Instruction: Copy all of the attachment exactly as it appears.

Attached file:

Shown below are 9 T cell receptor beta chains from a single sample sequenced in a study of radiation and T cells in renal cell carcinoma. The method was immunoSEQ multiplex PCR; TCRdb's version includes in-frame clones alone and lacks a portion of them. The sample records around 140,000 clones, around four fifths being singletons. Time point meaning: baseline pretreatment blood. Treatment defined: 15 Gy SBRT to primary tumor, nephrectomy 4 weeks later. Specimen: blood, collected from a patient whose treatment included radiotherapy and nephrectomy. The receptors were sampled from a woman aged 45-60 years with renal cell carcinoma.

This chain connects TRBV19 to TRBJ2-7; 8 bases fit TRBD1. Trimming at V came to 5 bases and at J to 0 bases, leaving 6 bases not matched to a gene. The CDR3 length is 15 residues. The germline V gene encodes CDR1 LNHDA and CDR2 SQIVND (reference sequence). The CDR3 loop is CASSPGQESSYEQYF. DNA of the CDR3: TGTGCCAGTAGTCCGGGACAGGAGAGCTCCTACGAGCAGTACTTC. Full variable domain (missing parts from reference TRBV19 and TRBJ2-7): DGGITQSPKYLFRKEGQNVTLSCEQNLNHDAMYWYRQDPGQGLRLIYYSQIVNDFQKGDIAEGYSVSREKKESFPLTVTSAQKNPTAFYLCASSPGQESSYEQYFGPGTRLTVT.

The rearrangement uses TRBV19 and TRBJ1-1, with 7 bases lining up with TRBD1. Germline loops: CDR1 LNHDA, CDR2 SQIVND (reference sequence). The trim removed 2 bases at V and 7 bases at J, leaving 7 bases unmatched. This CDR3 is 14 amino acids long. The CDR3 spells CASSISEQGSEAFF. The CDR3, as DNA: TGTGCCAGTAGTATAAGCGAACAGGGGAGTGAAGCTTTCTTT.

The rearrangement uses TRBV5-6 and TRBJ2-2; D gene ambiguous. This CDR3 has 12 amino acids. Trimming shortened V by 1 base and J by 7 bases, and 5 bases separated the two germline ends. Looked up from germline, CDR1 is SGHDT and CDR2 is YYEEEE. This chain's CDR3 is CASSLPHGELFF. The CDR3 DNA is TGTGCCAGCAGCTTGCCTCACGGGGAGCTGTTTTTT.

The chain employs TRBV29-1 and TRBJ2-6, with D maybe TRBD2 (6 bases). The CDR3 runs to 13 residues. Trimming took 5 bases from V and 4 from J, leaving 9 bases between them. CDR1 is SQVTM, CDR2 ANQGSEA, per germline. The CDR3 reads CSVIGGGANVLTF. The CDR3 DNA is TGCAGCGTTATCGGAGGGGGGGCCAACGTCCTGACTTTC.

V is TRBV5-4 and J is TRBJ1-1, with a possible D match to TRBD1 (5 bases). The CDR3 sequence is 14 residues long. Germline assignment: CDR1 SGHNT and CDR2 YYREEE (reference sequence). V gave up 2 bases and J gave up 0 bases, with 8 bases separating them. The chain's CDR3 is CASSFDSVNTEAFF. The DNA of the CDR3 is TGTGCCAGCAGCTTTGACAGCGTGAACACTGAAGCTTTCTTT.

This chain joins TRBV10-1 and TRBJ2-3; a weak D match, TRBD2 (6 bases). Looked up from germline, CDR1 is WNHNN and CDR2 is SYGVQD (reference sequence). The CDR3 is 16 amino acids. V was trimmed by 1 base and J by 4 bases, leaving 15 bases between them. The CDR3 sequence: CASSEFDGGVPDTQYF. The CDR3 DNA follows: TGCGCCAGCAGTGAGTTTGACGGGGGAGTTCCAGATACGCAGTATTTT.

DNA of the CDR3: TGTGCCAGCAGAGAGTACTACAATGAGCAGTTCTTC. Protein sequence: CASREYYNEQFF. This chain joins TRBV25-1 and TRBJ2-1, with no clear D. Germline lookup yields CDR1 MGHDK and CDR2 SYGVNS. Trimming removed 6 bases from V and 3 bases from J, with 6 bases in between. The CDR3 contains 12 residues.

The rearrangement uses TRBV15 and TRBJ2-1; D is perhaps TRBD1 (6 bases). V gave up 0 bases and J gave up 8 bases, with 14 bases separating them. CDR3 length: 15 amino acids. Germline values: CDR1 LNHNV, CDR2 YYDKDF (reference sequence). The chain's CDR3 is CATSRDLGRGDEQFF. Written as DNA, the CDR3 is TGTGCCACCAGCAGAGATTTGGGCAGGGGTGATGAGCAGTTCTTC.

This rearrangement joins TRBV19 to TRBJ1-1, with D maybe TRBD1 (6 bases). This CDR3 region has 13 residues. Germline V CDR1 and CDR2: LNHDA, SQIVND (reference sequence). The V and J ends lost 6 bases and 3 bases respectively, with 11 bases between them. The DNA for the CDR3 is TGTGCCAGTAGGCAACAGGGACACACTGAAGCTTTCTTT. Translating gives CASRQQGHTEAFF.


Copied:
Shown below are 9 T cell receptor beta chains from a single sample sequenced in a study of radiation and T cells in renal cell carcinoma. The method was immunoSEQ multiplex PCR; TCRdb's version includes in-frame clones alone and lacks a portion of them. The sample records around 140,000 clones, around four fifths being singletons. Time point meaning: baseline pretreatment blood. Treatment defined: 15 Gy SBRT to primary tumor, nephrectomy 4 weeks later. Specimen: blood, collected from a patient whose treatment included radiotherapy and nephrectomy. The receptors were sampled from a woman aged 45-60 years with renal cell carcinoma.

This chain connects TRBV19 to TRBJ2-7; 8 bases fit TRBD1. Trimming at V came to 5 bases and at J to 0 bases, leaving 6 bases not matched to a gene. The CDR3 length is 15 residues. The germline V gene encodes CDR1 LNHDA and CDR2 SQIVND (reference sequence). The CDR3 loop is CASSPGQESSYEQYF. DNA of the CDR3: TGTGCCAGTAGTCCGGGACAGGAGAGCTCCTACGAGCAGTACTTC. Full variable domain (missing parts from reference TRBV19 and TRBJ2-7): DGGITQSPKYLFRKEGQNVTLSCEQNLNHDAMYWYRQDPGQGLRLIYYSQIVNDFQKGDIAEGYSVSREKKESFPLTVTSAQKNPTAFYLCASSPGQESSYEQYFGPGTRLTVT.

The rearrangement uses TRBV19 and TRBJ1-1, with 7 bases lining up with TRBD1. Germline loops: CDR1 LNHDA, CDR2 SQIVND (reference sequence). The trim removed 2 bases at V and 7 bases at J, leaving 7 bases unmatched. This CDR3 is 14 amino acids long. The CDR3 spells CASSISEQGSEAFF. The CDR3, as DNA: TGTGCCAGTAGTATAAGCGAACAGGGGAGTGAAGCTTTCTTT.

The rearrangement uses TRBV5-6 and TRBJ2-2; D gene ambiguous. This CDR3 has 12 amino acids. Trimming shortened V by 1 base and J by 7 bases, and 5 bases separated the two germline ends. Looked up from germline, CDR1 is SGHDT and CDR2 is YYEEEE. This chain's CDR3 is CASSLPHGELFF. The CDR3 DNA is TGTGCCAGCAGCTTGCCTCACGGGGAGCTGTTTTTT.

The chain employs TRBV29-1 and TRBJ2-6, with D maybe TRBD2 (6 bases). The CDR3 runs to 13 residues. Trimming took 5 bases from V and 4 from J, leaving 9 bases between them. CDR1 is SQVTM, CDR2 ANQGSEA, per germline. The CDR3 reads CSVIGGGANVLTF. The CDR3 DNA is TGCAGCGTTATCGGAGGGGGGGCCAACGTCCTGACTTTC.

V is TRBV5-4 and J is TRBJ1-1, with a possible D match to TRBD1 (5 bases). The CDR3 sequence is 14 residues long. Germline assignment: CDR1 SGHNT and CDR2 YYREEE (reference sequence). V gave up 2 bases and J gave up 0 bases, with 8 bases separating them. The chain's CDR3 is CASSFDSVNTEAFF. The DNA of the CDR3 is TGTGCCAGCAGCTTTGACAGCGTGAACACTGAAGCTTTCTTT.

This chain joins TRBV10-1 and TRBJ2-3; a weak D match, TRBD2 (6 bases). Looked up from germline, CDR1 is WNHNN and CDR2 is SYGVQD (reference sequence). The CDR3 is 16 amino acids. V was trimmed by 1 base and J by 4 bases, leaving 15 bases between them. The CDR3 sequence: CASSEFDGGVPDTQYF. The CDR3 DNA follows: TGCGCCAGCAGTGAGTTTGACGGGGGAGTTCCAGATACGCAGTATTTT.

DNA of the CDR3: TGTGCCAGCAGAGAGTACTACAATGAGCAGTTCTTC. Protein sequence: CASREYYNEQFF. This chain joins TRBV25-1 and TRBJ2-1, with no clear D. Germline lookup yields CDR1 MGHDK and CDR2 SYGVNS. Trimming removed 6 bases from V and 3 bases from J, with 6 bases in between. The CDR3 contains 12 residues.

The rearrangement uses TRBV15 and TRBJ2-1; D is perhaps TRBD1 (6 bases). V gave up 0 bases and J gave up 8 bases, with 14 bases separating them. CDR3 length: 15 amino acids. Germline values: CDR1 LNHNV, CDR2 YYDKDF (reference sequence). The chain's CDR3 is CATSRDLGRGDEQFF. Written as DNA, the CDR3 is TGTGCCACCAGCAGAGATTTGGGCAGGGGTGATGAGCAGTTCTTC.

This rearrangement joins TRBV19 to TRBJ1-1, with D maybe TRBD1 (6 bases). This CDR3 region has 13 residues. Germline V CDR1 and CDR2: LNHDA, SQIVND (reference sequence). The V and J ends lost 6 bases and 3 bases respectively, with 11 bases between them. The DNA for the CDR3 is TGTGCCAGTAGGCAACAGGGACACACTGAAGCTTTCTTT. Translating gives CASRQQGHTEAFF.